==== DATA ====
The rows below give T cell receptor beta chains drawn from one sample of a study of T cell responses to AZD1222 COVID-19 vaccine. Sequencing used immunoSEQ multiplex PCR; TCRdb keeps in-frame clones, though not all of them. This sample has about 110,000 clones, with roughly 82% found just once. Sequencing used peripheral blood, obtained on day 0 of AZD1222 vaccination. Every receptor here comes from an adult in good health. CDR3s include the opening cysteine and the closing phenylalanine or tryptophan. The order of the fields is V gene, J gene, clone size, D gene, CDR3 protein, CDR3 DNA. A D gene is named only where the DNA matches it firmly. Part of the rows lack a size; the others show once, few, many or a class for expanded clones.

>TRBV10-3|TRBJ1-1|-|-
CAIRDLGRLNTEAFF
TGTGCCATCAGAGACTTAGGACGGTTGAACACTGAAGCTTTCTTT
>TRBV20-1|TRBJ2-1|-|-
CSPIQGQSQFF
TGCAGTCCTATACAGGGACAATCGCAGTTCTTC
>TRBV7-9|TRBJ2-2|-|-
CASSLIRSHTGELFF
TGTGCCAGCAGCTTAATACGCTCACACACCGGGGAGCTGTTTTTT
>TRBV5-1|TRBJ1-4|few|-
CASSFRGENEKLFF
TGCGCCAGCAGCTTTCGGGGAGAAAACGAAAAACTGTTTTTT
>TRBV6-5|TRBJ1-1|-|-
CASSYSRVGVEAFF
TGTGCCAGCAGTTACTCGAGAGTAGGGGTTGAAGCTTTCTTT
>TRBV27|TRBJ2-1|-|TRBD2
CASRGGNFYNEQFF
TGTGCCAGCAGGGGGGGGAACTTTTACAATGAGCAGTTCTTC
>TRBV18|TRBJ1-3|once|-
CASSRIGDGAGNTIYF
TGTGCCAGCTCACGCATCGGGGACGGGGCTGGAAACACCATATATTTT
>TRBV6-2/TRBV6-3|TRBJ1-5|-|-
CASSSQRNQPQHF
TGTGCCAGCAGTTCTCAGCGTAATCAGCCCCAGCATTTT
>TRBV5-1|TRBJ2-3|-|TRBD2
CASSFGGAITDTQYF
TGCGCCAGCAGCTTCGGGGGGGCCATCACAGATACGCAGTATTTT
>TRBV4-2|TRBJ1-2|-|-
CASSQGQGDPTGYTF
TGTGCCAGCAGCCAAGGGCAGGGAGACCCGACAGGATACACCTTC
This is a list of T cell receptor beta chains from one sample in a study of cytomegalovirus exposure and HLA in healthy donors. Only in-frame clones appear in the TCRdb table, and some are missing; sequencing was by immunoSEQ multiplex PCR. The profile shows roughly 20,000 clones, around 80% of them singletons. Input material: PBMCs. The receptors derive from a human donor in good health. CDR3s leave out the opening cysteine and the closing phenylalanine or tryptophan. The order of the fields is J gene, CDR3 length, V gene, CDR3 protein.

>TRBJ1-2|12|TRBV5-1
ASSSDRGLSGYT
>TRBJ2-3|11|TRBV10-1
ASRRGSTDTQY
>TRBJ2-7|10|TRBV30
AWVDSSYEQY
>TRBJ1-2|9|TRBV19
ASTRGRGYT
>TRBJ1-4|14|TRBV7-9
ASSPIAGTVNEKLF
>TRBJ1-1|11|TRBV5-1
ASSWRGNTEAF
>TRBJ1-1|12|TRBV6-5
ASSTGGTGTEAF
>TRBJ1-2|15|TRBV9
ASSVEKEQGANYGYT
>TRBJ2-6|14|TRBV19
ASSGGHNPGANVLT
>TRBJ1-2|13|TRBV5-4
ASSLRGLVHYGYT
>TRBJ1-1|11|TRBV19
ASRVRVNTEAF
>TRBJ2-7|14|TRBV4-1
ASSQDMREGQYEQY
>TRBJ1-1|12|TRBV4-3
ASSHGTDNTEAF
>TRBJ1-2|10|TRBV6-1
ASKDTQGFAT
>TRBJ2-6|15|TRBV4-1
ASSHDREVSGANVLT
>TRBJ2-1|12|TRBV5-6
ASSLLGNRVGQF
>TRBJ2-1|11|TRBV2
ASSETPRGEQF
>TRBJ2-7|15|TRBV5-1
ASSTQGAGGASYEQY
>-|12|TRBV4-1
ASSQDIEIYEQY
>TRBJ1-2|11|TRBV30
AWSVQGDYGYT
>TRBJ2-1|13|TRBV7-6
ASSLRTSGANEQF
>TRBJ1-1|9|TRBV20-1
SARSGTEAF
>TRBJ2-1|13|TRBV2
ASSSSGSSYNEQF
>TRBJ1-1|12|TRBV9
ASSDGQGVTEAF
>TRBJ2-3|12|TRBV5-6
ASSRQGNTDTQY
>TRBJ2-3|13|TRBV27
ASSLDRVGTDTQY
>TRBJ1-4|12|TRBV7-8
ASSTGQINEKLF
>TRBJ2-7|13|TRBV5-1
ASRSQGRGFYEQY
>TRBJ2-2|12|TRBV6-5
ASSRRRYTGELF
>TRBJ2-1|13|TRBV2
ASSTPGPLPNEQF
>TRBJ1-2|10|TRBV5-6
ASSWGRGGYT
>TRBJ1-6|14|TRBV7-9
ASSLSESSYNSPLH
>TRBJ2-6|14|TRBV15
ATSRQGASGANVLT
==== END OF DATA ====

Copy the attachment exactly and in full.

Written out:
The rows below give T cell receptor beta chains drawn from one sample of a study of T cell responses to AZD1222 COVID-19 vaccine. Sequencing used immunoSEQ multiplex PCR; TCRdb keeps in-frame clones, though not all of them. This sample has about 110,000 clones, with roughly 82% found just once. Sequencing used peripheral blood, obtained on day 0 of AZD1222 vaccination. Every receptor here comes from an adult in good health. CDR3s include the opening cysteine and the closing phenylalanine or tryptophan. The order of the fields is V gene, J gene, clone size, D gene, CDR3 protein, CDR3 DNA. A D gene is named only where the DNA matches it firmly. Part of the rows lack a size; the others show once, few, many or a class for expanded clones.

>TRBV10-3|TRBJ1-1|-|-
CAIRDLGRLNTEAFF
TGTGCCATCAGAGACTTAGGACGGTTGAACACTGAAGCTTTCTTT
>TRBV20-1|TRBJ2-1|-|-
CSPIQGQSQFF
TGCAGTCCTATACAGGGACAATCGCAGTTCTTC
>TRBV7-9|TRBJ2-2|-|-
CASSLIRSHTGELFF
TGTGCCAGCAGCTTAATACGCTCACACACCGGGGAGCTGTTTTTT
>TRBV5-1|TRBJ1-4|few|-
CASSFRGENEKLFF
TGCGCCAGCAGCTTTCGGGGAGAAAACGAAAAACTGTTTTTT
>TRBV6-5|TRBJ1-1|-|-
CASSYSRVGVEAFF
TGTGCCAGCAGTTACTCGAGAGTAGGGGTTGAAGCTTTCTTT
>TRBV27|TRBJ2-1|-|TRBD2
CASRGGNFYNEQFF
TGTGCCAGCAGGGGGGGGAACTTTTACAATGAGCAGTTCTTC
>TRBV18|TRBJ1-3|once|-
CASSRIGDGAGNTIYF
TGTGCCAGCTCACGCATCGGGGACGGGGCTGGAAACACCATATATTTT
>TRBV6-2/TRBV6-3|TRBJ1-5|-|-
CASSSQRNQPQHF
TGTGCCAGCAGTTCTCAGCGTAATCAGCCCCAGCATTTT
>TRBV5-1|TRBJ2-3|-|TRBD2
CASSFGGAITDTQYF
TGCGCCAGCAGCTTCGGGGGGGCCATCACAGATACGCAGTATTTT
>TRBV4-2|TRBJ1-2|-|-
CASSQGQGDPTGYTF
TGTGCCAGCAGCCAAGGGCAGGGAGACCCGACAGGATACACCTTC
This is a list of T cell receptor beta chains from one sample in a study of cytomegalovirus exposure and HLA in healthy donors. Only in-frame clones appear in the TCRdb table, and some are missing; sequencing was by immunoSEQ multiplex PCR. The profile shows roughly 20,000 clones, around 80% of them singletons. Input material: PBMCs. The receptors derive from a human donor in good health. CDR3s leave out the opening cysteine and the closing phenylalanine or tryptophan. The order of the fields is J gene, CDR3 length, V gene, CDR3 protein.

>TRBJ1-2|12|TRBV5-1
ASSSDRGLSGYT
>TRBJ2-3|11|TRBV10-1
ASRRGSTDTQY
>TRBJ2-7|10|TRBV30
AWVDSSYEQY
>TRBJ1-2|9|TRBV19
ASTRGRGYT
>TRBJ1-4|14|TRBV7-9
ASSPIAGTVNEKLF
>TRBJ1-1|11|TRBV5-1
ASSWRGNTEAF
>TRBJ1-1|12|TRBV6-5
ASSTGGTGTEAF
>TRBJ1-2|15|TRBV9
ASSVEKEQGANYGYT
>TRBJ2-6|14|TRBV19
ASSGGHNPGANVLT
>TRBJ1-2|13|TRBV5-4
ASSLRGLVHYGYT
>TRBJ1-1|11|TRBV19
ASRVRVNTEAF
>TRBJ2-7|14|TRBV4-1
ASSQDMREGQYEQY
>TRBJ1-1|12|TRBV4-3
ASSHGTDNTEAF
>TRBJ1-2|10|TRBV6-1
ASKDTQGFAT
>TRBJ2-6|15|TRBV4-1
ASSHDREVSGANVLT
>TRBJ2-1|12|TRBV5-6
ASSLLGNRVGQF
>TRBJ2-1|11|TRBV2
ASSETPRGEQF
>TRBJ2-7|15|TRBV5-1
ASSTQGAGGASYEQY
>-|12|TRBV4-1
ASSQDIEIYEQY
>TRBJ1-2|11|TRBV30
AWSVQGDYGYT
>TRBJ2-1|13|TRBV7-6
ASSLRTSGANEQF
>TRBJ1-1|9|TRBV20-1
SARSGTEAF
>TRBJ2-1|13|TRBV2
ASSSSGSSYNEQF
>TRBJ1-1|12|TRBV9
ASSDGQGVTEAF
>TRBJ2-3|12|TRBV5-6
ASSRQGNTDTQY
>TRBJ2-3|13|TRBV27
ASSLDRVGTDTQY
>TRBJ1-4|12|TRBV7-8
ASSTGQINEKLF
>TRBJ2-7|13|TRBV5-1
ASRSQGRGFYEQY
>TRBJ2-2|12|TRBV6-5
ASSRRRYTGELF
>TRBJ2-1|13|TRBV2
ASSTPGPLPNEQF
>TRBJ1-2|10|TRBV5-6
ASSWGRGGYT
>TRBJ1-6|14|TRBV7-9
ASSLSESSYNSPLH
>TRBJ2-6|14|TRBV15
ATSRQGASGANVLT